|What Are the Qualities of Directories Worth Submiting To? How do you Find Them?|
Can listings in poor quality directories actually hurt your website's rank or traffic?
| 3:03 pm on Oct 10, 2011 (gmt 0)|
I have a tough task of working out the SEO part for my company and I know very little. We wanted to hire a company to do our SEO but I we were told that it would be better to do it ourselves then to get a garbage of links that could hurt us. So I am now figuring out each step and directories is one of them.
Are there directories that a listing can actually hurt you if you submit to them? I have seen these proposal from some SEO companies that can submit up to 800 directories. I am sure a huge bunch of those are garbage directores.
Also there is the issue of paid and free directories (some with upgrades).
<How do you identify> worth paying <for a link>?
<How to you identify directories worth the time and effort of making a submission?>
[edited by: Webwork at 6:33 pm (utc) on Oct 10, 2011]
[edit reason] Requests for "best directory" lists spawn spam and promotional replies. [/edit]
| 6:46 pm on Oct 10, 2011 (gmt 0)|
Hulahoop, one approach that MAY work for you is to identify IF there are any directory listings linking to your competitors, the ones whose sites rank above you. I'd start there.
I wouldn't go looking for lists of general directories. Instead, I'd look for directories that specialize in editorial reviews of sites in your specific vertical.
For every rule there are exceptions. A general directory, such as those who pull their data from effectively clensed data sources, MAY be helpful - for example - in lifting local businesses in local listings.
I also wouldn't assume that an "effective directory" will be a stand-alone directory in all cases. It may well be the best directory to get a listing in is a one that is edited, in a non-biased manner, by an industry professional or professional group. Think "librarians" who may maintain specialized directories BUT look at the product to see if there's any evidence of links being sold, etc.
A "fast answer" ("Here's the list") will likely be a fast and dirty answer. If the answer is simple it likely is or soon will be an ineffective solution to pulling rank in an increasingly competitive WWW.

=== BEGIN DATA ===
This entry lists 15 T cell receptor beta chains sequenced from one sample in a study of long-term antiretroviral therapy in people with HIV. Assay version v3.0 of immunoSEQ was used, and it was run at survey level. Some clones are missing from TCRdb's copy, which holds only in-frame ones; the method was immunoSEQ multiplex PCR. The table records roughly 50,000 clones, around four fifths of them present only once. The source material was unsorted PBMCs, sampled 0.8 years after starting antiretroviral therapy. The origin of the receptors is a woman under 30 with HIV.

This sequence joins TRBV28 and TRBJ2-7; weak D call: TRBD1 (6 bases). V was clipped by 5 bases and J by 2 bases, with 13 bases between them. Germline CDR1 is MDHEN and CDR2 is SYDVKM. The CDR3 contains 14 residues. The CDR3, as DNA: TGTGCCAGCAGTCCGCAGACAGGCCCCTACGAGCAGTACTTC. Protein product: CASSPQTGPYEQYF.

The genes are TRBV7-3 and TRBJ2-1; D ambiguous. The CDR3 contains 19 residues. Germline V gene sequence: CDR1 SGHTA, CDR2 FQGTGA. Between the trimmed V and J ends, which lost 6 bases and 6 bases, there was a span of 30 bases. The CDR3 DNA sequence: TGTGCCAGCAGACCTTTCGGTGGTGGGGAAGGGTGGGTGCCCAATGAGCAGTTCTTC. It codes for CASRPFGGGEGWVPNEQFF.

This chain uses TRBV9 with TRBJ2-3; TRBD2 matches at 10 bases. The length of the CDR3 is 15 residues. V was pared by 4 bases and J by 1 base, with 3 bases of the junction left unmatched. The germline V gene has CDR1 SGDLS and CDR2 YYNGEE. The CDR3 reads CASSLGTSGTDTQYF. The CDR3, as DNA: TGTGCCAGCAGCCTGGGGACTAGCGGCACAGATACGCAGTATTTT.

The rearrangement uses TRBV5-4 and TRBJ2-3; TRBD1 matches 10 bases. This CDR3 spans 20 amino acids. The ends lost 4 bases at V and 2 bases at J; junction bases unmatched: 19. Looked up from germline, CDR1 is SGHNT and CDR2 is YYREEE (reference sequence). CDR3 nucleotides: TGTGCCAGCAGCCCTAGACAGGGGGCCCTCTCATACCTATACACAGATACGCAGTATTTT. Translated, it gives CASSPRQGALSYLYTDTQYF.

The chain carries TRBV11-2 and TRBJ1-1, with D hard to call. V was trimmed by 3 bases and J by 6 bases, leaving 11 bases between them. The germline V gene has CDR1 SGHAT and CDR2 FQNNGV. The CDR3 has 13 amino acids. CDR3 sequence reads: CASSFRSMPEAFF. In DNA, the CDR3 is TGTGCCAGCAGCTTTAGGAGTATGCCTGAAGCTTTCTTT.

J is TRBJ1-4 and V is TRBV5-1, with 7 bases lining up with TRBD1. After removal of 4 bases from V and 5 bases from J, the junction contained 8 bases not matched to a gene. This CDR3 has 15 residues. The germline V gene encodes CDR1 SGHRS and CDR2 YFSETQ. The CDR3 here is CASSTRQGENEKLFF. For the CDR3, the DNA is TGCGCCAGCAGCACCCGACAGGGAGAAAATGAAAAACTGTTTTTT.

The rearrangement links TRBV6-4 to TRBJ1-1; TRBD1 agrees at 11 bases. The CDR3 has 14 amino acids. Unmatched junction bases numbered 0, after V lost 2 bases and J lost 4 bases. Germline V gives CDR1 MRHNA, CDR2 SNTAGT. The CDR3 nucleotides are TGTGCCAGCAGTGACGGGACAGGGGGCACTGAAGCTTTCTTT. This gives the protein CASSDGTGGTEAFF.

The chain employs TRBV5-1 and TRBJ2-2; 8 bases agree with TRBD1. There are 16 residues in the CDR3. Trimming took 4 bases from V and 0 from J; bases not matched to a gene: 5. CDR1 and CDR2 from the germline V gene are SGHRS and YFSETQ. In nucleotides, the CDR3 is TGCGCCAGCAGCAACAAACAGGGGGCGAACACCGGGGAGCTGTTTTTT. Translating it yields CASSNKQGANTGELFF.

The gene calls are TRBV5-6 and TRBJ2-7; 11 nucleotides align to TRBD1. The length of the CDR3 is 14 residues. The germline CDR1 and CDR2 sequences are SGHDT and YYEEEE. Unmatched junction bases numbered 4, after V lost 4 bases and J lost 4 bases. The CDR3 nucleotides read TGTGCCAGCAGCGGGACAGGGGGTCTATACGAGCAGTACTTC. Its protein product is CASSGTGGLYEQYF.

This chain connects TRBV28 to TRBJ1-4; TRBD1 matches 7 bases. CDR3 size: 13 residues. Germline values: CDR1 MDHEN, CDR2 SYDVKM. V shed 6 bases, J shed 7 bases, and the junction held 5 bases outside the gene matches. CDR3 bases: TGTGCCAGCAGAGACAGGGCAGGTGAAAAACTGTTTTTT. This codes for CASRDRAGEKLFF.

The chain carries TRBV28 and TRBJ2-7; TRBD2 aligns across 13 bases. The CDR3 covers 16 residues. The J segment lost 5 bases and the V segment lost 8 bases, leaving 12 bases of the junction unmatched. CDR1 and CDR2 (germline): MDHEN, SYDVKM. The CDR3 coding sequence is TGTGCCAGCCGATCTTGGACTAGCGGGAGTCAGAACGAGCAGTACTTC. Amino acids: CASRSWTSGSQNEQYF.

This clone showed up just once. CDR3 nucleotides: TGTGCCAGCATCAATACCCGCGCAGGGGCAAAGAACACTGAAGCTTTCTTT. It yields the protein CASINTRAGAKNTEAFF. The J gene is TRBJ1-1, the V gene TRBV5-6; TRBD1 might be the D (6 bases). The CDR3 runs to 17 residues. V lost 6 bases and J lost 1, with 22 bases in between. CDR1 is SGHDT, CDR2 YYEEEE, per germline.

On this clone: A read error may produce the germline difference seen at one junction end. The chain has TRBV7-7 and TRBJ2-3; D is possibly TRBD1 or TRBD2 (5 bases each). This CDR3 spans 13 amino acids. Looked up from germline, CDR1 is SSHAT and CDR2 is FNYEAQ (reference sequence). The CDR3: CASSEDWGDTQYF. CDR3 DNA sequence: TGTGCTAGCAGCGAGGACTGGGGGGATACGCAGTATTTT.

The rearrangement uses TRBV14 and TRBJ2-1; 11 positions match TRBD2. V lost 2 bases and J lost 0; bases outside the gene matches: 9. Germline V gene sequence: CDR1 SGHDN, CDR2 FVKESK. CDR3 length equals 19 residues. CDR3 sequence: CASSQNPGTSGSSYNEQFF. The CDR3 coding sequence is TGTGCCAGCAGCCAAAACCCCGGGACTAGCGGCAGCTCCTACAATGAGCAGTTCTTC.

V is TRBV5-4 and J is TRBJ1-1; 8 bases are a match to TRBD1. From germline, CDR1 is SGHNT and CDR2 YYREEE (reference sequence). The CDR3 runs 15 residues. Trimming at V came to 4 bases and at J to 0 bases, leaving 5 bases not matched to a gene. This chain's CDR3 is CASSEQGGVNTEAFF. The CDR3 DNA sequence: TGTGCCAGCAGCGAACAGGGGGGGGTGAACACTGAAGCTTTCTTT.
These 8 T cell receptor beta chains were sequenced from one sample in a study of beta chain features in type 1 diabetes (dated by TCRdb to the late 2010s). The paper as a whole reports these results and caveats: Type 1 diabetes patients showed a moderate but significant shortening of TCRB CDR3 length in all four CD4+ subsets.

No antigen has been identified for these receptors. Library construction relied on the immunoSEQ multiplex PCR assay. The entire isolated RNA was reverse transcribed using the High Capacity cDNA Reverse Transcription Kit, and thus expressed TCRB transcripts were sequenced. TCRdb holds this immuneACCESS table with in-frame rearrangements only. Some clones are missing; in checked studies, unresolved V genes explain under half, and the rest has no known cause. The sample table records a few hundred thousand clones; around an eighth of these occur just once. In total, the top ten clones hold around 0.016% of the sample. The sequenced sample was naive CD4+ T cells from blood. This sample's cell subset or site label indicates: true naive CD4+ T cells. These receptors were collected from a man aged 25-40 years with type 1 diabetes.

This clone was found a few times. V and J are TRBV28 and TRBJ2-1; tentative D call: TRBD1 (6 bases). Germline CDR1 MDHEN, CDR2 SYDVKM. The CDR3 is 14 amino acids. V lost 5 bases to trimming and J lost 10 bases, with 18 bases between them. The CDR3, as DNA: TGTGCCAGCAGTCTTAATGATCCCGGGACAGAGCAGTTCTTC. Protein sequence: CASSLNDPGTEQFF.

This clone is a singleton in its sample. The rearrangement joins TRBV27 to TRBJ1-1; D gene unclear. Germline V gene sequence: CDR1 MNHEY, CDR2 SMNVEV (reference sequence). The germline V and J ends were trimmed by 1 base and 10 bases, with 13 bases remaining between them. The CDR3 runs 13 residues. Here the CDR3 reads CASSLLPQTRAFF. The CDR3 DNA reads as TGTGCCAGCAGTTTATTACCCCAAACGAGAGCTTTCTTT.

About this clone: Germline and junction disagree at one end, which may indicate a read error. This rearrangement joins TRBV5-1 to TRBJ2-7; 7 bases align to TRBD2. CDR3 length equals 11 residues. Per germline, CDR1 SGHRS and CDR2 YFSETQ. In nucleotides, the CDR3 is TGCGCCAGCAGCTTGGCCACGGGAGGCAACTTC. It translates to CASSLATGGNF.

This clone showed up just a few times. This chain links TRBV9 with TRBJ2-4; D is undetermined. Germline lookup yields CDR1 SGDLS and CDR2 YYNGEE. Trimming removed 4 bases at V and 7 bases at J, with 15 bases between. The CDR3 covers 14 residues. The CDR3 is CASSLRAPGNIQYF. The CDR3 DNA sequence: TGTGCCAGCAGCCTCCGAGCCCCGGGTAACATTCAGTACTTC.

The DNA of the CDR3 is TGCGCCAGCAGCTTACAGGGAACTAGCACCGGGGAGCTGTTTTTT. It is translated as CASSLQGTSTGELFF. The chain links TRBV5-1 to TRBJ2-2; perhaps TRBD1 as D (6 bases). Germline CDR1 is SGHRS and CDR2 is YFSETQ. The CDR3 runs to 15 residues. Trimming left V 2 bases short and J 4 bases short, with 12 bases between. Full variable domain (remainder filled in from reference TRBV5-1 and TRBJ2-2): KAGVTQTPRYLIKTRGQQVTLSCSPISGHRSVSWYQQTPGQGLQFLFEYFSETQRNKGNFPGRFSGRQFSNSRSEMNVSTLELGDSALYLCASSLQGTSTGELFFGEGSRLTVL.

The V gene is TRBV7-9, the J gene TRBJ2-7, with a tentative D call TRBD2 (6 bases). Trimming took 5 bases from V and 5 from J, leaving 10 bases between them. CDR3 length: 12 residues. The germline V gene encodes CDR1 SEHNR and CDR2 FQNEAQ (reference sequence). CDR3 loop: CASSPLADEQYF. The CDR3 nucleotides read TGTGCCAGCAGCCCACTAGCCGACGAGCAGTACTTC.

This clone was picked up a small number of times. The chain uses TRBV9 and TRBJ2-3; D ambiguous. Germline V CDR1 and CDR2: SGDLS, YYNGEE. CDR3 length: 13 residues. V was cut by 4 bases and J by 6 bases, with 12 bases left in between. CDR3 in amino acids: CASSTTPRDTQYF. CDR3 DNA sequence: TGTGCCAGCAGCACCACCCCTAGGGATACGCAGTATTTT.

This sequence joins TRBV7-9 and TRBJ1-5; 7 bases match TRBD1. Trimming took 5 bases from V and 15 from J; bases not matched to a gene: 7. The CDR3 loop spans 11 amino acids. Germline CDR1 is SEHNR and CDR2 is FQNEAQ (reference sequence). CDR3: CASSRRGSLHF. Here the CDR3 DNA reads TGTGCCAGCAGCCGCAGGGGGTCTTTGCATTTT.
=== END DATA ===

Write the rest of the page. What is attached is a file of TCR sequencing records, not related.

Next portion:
Lastly, depending on the value of the leads generated, a directory that may deliver even one sales lead a year may be worth at least the effort of submitting, if not the cost of paying for a listing.
Ultimately, the winner in the online world will be the one who is generating the highest traffic numbers from the greatest variety of relevant sites. In other words traffic from a variety of sites where a measure of "conversion influence" is built into the link-referral.
P.S. Forgive the edit. Requests for "lists", in any directory forum, tend to bring out the spammers, promoters and the same old same old lists of favorites. Bah. Humbug. ;P
| 3:09 am on Oct 11, 2011 (gmt 0)|
Excellent idea Webwork! THANK YOU!
Never thought of checking where my competitors are listed in directories.
Is there a way to find out beside search engine where they are listed on directories wise?
As for the question about directories that may hurt you...so does that mean directories that are not targeted could hurt you? So does that mean we should only submit to lists that are targeted (of course unless it is like a major directory)? Would that mean it would be ok to pay for relevant directories too? What are your thoughts about this?
Yes I agree a spam list would probably result if I were to ask for a list so I understand the edit. No worries. Sorry for not thinking about that earlier.
| 11:45 am on Oct 11, 2011 (gmt 0)|
If by "not targeted" you mean irrelevant, then it's a wasted opportunity cost for little reward. Those irrelevant directories will be unlikely to list you, and those that do are likely to be the ones that add everything no matter how spammy or rubbish it is, and therefore pretty much valueless as a backlink. So there are pretty good reasons to stick to submitting within your niche or region.
The same quality control issue applies to some of the less well known general directories, and you can usually tell by going to the category page you'd expect to see your listing and checking whether the other listed sites are familiar competitors or near-random junk.
| 7:19 pm on Oct 11, 2011 (gmt 0)|
Really good advice.
So I guess there is no real harm right but best to have it more targeted.
The reason I am asking this too as I am getting an intern to work on this and honestly I can be certain on the quality or she knows where is spammy or not. Just afraid if she submits to bad neighbourhoods. Also I don't really know if there is a software or something (haven't yet googled it and just thought of it) that can help you submit to directories without doing it manually? That would really help save time. Should you only submit in once or try several times say within a month or two breather?
Thanks so much.